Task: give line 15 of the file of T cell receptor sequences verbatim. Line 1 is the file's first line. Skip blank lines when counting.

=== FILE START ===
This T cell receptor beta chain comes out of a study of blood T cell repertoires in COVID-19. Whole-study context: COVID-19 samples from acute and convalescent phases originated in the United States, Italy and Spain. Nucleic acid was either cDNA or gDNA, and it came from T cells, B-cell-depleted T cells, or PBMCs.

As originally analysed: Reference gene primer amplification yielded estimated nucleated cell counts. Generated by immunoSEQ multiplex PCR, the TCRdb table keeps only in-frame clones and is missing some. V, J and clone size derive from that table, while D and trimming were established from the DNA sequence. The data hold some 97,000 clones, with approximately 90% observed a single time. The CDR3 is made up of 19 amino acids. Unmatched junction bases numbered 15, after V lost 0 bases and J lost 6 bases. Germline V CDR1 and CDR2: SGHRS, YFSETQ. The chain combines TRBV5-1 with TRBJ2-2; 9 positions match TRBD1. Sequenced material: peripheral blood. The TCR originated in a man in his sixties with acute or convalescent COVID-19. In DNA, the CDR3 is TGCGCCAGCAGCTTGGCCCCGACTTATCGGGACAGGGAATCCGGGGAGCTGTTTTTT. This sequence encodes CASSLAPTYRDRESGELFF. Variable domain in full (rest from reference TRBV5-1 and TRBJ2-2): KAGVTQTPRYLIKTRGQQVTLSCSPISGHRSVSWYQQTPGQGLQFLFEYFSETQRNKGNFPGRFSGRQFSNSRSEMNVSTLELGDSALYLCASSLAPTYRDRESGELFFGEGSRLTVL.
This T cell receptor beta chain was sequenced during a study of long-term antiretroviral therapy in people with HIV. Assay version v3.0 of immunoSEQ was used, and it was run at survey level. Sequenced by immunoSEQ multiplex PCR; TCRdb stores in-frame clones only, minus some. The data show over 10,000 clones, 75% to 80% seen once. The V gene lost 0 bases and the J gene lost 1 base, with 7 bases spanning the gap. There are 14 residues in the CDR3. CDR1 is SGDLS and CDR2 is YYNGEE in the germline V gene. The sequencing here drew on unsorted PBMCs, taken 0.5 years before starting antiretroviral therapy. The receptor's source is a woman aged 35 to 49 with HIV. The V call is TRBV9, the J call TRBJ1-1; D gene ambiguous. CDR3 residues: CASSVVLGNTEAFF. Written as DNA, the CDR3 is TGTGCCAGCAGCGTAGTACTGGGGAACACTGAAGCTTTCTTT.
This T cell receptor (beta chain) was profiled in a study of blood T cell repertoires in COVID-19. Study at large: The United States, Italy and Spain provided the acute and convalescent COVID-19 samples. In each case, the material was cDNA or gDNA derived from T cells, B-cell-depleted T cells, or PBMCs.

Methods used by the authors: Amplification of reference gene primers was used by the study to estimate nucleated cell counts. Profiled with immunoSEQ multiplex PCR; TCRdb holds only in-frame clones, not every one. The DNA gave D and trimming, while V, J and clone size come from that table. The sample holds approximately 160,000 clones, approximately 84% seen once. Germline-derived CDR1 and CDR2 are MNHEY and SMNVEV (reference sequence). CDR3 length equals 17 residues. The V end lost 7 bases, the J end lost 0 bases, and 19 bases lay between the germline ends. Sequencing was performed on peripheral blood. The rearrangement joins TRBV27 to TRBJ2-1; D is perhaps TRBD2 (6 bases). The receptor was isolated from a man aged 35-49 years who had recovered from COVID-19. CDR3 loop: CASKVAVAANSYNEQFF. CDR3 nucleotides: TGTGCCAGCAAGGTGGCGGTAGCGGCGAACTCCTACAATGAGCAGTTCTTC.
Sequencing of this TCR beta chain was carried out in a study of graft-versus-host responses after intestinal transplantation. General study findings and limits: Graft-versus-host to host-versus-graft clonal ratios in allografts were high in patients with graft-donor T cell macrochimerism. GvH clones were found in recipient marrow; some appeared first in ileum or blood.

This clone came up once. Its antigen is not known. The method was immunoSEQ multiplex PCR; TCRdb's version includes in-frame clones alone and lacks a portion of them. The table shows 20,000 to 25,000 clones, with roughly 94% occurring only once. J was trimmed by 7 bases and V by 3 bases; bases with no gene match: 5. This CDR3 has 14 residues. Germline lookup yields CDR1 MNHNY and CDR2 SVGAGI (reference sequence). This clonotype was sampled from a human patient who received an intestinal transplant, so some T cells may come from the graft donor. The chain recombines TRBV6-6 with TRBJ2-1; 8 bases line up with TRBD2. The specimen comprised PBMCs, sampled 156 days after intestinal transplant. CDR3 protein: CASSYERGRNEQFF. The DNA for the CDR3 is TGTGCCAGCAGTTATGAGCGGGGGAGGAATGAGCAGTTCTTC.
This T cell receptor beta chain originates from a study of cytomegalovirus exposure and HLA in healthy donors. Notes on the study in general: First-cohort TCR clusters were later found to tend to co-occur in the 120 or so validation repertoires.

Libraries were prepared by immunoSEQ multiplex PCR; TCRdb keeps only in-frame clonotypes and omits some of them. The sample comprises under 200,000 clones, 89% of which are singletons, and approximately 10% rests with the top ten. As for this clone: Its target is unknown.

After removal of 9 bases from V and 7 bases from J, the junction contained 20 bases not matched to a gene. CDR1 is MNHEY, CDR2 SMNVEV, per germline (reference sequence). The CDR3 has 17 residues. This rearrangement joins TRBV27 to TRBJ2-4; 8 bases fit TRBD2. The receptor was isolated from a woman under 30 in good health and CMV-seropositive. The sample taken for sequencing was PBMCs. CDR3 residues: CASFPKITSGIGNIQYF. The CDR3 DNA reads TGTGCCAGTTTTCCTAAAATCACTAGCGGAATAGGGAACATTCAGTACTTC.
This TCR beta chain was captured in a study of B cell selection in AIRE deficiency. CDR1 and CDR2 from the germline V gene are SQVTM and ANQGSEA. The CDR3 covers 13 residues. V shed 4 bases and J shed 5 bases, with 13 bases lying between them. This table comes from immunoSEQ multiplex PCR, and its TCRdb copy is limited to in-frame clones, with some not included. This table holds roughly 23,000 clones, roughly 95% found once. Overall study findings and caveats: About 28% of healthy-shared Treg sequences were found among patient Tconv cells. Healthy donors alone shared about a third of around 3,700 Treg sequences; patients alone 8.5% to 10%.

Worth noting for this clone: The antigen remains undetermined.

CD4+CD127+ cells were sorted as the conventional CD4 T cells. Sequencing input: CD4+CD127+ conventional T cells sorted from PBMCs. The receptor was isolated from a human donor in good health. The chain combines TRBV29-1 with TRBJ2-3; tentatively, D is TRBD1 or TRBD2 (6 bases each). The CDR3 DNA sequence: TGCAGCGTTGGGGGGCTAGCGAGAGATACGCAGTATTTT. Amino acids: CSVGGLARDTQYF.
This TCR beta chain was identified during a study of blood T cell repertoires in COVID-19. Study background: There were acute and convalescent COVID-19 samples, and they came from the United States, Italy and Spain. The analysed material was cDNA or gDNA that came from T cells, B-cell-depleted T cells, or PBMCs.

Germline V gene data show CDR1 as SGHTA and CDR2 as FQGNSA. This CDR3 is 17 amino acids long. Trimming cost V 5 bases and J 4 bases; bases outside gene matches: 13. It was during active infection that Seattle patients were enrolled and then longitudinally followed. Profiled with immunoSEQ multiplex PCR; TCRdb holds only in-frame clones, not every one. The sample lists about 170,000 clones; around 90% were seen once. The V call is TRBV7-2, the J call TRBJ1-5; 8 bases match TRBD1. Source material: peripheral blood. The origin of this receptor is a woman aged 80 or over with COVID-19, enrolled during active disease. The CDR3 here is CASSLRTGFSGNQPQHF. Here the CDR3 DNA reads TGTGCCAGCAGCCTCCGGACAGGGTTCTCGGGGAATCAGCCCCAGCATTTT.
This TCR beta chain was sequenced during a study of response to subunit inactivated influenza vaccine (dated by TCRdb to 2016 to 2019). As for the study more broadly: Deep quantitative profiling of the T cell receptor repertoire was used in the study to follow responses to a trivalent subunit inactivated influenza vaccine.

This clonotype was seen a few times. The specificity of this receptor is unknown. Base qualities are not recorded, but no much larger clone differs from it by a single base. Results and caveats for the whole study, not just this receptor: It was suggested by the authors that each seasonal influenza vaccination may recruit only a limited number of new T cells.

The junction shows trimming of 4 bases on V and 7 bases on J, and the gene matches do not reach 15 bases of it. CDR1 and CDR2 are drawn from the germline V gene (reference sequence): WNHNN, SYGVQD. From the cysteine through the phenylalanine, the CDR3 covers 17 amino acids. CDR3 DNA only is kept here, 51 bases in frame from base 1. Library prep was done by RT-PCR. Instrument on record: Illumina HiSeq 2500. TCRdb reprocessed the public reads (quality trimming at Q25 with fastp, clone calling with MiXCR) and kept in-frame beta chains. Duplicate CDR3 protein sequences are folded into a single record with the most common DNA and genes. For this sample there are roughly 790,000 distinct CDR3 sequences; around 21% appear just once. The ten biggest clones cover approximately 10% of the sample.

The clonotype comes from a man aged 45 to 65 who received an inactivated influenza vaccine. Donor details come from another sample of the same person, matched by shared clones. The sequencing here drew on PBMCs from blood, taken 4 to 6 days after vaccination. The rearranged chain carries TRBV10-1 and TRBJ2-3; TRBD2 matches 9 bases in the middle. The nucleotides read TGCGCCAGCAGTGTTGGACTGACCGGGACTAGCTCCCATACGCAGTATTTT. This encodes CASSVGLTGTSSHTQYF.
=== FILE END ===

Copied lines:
Germline V gene data show CDR1 as SGHTA and CDR2 as FQGNSA. This CDR3 is 17 amino acids long. Trimming cost V 5 bases and J 4 bases; bases outside gene matches: 13. It was during active infection that Seattle patients were enrolled and then longitudinally followed. Profiled with immunoSEQ multiplex PCR; TCRdb holds only in-frame clones, not every one. The sample lists about 170,000 clones; around 90% were seen once. The V call is TRBV7-2, the J call TRBJ1-5; 8 bases match TRBD1. Source material: peripheral blood. The origin of this receptor is a woman aged 80 or over with COVID-19, enrolled during active disease. The CDR3 here is CASSLRTGFSGNQPQHF. Here the CDR3 DNA reads TGTGCCAGCAGCCTCCGGACAGGGTTCTCGGGGAATCAGCCCCAGCATTTT.